The Arduino TRE is said to be available in Spring 2014. The little development board uses the 1-GHz Sitara AM335x processor along with a fully functional ATmega32u4 based arduino. From my understanding it’s a linux based system that utilizes the Arduino IDE for programming. So plug it into your monitor, hook up a keyboard and mouse and you’re well on your way to programming the unit, through the IDE, for your next project. Talk about competition for the Raspberry Pi and Beagle Bone. The only issue now is, how much will this cool piece of hardware cost. Whatever the price I’m pretty excited about it and will most likely throw down and get one.
Technical Specifications (preliminary)
||32 KB (ATmega32u4)
||2.5 KB (ATmega32u4)
||1 KB (ATmega32u4)
|Digital I/O Pins (5V logic)
|PWM Channels (5V logic)
|Analog Input Channels
||6 (plus 6 multiplexed on 6 digital pins)
||Texas Instrument Sitara AM3359AZCZ100 (ARM Cortex-A8)
||DDR3L 512 MB RAM
||1 USB 2.0 device port, 4 USB 2.0 host ports
||HDMI, stereo analog audio input and output
|Digital I/O Pins (3.3V logic)
|PWM Channels (3.3V logic)
|Support LCD expansion connector
Just a quick update. I added the schematic for the ISPduino project. I do plan on updating the board here soon with a better layout and additional features, like diode protection. I’m open to other idea’s as well.
Currently ran into an issue with these boards where they will program, but will not run the program. I am using the Blink example from Arduino. The programmer (both USBasp and AVRISP mkII) are not reporting any issues. Tried checking to see if the oscillator was the issue by changing the fuses so the Atmega328P would run on the internal clock, but no dice.
Solution Found: The solution to my problem with the ISPduino was in fact the fuse configuration. I was tempting to emulate the fuse configuration of the Arduino, not fully understanding what each fuse does. The reason why I was able to program the chip without an issue and the program would not execute in return was because my brown out detection was set to 2.7V. Not being a normal Arduino the device can be run on voltages lower than 5V and I was using two AA batteries (producing approximately 2.7-3.0V) to power the device. After disabling the brown out detection everything works perfectly now. In addition I have a better understanding of the fuses. I will be throwing together a page further describing the function of each fuse setting.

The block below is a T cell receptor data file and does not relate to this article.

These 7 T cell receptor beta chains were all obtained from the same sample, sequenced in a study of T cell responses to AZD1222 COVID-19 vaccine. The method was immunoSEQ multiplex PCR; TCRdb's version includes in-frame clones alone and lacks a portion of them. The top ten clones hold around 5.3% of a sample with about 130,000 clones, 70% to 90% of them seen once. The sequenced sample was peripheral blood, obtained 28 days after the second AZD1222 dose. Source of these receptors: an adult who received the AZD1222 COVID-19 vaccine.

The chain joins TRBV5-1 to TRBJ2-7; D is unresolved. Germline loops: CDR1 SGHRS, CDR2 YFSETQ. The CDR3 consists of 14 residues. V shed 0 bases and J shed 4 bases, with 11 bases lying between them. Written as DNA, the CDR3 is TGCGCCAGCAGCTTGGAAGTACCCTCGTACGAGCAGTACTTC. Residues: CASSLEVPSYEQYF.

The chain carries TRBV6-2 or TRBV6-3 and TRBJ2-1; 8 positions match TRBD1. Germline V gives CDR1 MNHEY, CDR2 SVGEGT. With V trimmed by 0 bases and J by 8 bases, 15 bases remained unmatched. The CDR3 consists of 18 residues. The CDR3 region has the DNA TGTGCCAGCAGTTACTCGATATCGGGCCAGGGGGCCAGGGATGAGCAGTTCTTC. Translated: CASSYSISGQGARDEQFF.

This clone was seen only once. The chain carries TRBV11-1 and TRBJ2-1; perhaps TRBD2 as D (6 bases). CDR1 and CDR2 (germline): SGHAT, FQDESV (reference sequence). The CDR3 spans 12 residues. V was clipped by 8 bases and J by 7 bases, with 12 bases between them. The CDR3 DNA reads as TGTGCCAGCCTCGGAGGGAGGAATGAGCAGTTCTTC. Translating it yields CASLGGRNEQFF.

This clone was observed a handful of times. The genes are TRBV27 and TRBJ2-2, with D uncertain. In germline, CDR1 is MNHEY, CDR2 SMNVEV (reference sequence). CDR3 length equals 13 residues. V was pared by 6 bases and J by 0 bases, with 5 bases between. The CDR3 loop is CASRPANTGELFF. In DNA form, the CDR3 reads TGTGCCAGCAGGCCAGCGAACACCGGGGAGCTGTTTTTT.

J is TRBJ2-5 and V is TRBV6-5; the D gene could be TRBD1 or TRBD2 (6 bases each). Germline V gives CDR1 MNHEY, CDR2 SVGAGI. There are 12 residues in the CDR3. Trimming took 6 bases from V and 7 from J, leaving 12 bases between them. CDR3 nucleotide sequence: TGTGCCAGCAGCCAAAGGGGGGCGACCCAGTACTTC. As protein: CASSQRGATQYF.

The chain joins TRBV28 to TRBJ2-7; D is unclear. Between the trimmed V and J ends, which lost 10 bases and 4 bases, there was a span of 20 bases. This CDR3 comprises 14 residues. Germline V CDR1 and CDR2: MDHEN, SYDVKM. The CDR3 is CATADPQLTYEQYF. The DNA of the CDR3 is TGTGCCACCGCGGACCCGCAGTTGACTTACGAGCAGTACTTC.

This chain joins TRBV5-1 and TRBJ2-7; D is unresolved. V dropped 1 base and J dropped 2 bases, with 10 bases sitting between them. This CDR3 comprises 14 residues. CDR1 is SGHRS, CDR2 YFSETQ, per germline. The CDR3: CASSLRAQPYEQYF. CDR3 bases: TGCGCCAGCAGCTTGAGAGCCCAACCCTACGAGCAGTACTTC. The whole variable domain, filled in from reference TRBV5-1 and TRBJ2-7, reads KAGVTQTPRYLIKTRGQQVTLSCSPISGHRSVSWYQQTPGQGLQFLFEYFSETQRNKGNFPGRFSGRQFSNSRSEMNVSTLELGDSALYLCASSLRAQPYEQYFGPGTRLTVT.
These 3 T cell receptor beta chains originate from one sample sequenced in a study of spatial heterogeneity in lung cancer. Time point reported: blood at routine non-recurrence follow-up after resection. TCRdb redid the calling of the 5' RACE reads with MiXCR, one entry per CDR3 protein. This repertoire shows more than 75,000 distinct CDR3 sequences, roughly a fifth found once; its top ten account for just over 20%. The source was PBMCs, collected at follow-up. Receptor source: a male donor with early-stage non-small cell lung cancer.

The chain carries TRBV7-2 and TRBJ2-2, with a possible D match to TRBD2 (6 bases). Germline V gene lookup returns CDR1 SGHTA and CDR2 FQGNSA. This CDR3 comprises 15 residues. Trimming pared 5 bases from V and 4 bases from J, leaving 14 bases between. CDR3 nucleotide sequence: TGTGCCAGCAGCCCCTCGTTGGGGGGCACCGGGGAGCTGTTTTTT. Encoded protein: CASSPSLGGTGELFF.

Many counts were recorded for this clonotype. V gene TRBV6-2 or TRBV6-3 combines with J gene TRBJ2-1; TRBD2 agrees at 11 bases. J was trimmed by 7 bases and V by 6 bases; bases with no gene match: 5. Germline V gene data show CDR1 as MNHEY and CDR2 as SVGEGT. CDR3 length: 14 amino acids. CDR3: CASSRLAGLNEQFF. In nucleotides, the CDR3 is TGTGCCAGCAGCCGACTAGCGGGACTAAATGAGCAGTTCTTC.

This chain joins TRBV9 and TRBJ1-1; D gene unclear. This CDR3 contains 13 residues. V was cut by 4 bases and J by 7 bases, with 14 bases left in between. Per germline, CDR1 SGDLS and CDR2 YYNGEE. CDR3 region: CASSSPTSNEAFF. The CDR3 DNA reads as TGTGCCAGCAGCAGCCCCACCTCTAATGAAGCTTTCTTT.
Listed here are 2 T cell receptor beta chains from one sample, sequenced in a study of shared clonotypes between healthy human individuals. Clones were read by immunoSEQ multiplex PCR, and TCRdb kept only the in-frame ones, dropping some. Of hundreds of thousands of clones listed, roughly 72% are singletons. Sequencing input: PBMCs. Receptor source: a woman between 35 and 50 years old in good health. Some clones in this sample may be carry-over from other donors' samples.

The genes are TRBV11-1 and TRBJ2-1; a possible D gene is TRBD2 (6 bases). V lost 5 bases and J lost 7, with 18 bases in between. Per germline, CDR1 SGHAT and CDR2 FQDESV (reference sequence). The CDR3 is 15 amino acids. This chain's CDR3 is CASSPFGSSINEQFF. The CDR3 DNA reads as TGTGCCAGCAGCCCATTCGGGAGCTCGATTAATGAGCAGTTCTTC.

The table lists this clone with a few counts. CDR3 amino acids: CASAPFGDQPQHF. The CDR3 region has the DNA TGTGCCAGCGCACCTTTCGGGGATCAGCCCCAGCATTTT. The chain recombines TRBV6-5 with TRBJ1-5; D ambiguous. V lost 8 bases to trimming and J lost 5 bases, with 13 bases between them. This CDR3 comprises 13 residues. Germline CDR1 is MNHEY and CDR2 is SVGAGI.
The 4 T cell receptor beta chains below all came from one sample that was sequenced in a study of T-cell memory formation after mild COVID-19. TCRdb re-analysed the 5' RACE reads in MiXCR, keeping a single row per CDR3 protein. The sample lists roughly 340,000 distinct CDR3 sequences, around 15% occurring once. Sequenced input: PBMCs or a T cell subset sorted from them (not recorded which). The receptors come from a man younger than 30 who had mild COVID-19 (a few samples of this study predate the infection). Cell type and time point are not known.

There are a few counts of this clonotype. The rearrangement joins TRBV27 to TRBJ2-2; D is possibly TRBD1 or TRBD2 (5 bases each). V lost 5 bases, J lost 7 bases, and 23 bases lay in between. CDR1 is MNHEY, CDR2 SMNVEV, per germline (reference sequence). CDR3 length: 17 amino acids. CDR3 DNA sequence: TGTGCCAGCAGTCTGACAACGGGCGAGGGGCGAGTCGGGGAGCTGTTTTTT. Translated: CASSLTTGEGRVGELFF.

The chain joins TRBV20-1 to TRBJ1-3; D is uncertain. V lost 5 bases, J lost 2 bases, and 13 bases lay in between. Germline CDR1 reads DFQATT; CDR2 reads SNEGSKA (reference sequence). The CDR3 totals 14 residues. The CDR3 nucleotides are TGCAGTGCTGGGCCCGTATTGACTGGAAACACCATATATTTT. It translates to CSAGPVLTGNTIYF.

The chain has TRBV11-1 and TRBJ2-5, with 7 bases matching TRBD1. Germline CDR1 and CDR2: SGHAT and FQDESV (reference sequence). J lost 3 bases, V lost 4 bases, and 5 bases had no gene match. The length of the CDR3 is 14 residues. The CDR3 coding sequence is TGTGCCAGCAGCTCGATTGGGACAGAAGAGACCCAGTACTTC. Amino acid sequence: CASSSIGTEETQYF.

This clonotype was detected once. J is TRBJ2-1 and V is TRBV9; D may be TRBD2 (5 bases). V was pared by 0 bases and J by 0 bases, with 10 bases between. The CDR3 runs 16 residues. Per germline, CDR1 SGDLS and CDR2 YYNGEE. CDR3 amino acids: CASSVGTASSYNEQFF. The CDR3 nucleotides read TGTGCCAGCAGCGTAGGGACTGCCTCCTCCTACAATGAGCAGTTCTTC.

123D Circuits is a revolutionary free tool for designing your electronic projects online. You can design in a familiar breadboard view and the app will guide you to make professional printed circuit boards with built in layout tools. When you’re done just click to have your boards professionally manufactured and shipped for free worldwide.
What’s also cool is how you can easily, simultaneously work on the same circuit with your friends. And at any point you can compile and emulate your Arduino code inside a live, editable circuit!
Yes I’m jumping on the band wagon for these Arduino spinoffs. Gotta pay tribute somehow. This little project is mainly used to create breadboard prototypes of my projects. It’s designed to work with my USBasp setup from the Programming AVR’s on the Mac tutorial……
A new tutorial has been released walking you through programming a atmega328 using the Arduino IDE, USBasp and AVRFuses. The purpose of this was to give those who enjoy programming with the Arduino, an opportunity to use the already available code and program a factory set microcontroller. Yes I know you can directly program a atmega 328 dip but for those who want to program without the arduino firmware installed on the chip or even bring your projects to the SMD level this tutorial is probably what you’re looking for. Enjoy. Find the tutorial HERE.
Renaun, evangelist at Adobe, explains how to interface your Arduino with Chrome using the serial API. You can find links to the Chrome Extension and Arduino Sketch Example Files, Chrome Serial API Page and the Brackets Open Source Web Editor at Renaun’s website.
Micuez has created a tutorial demonstrating how a SAR analog to digital converter (ADC) works. More information and code can be found at wemakethings.net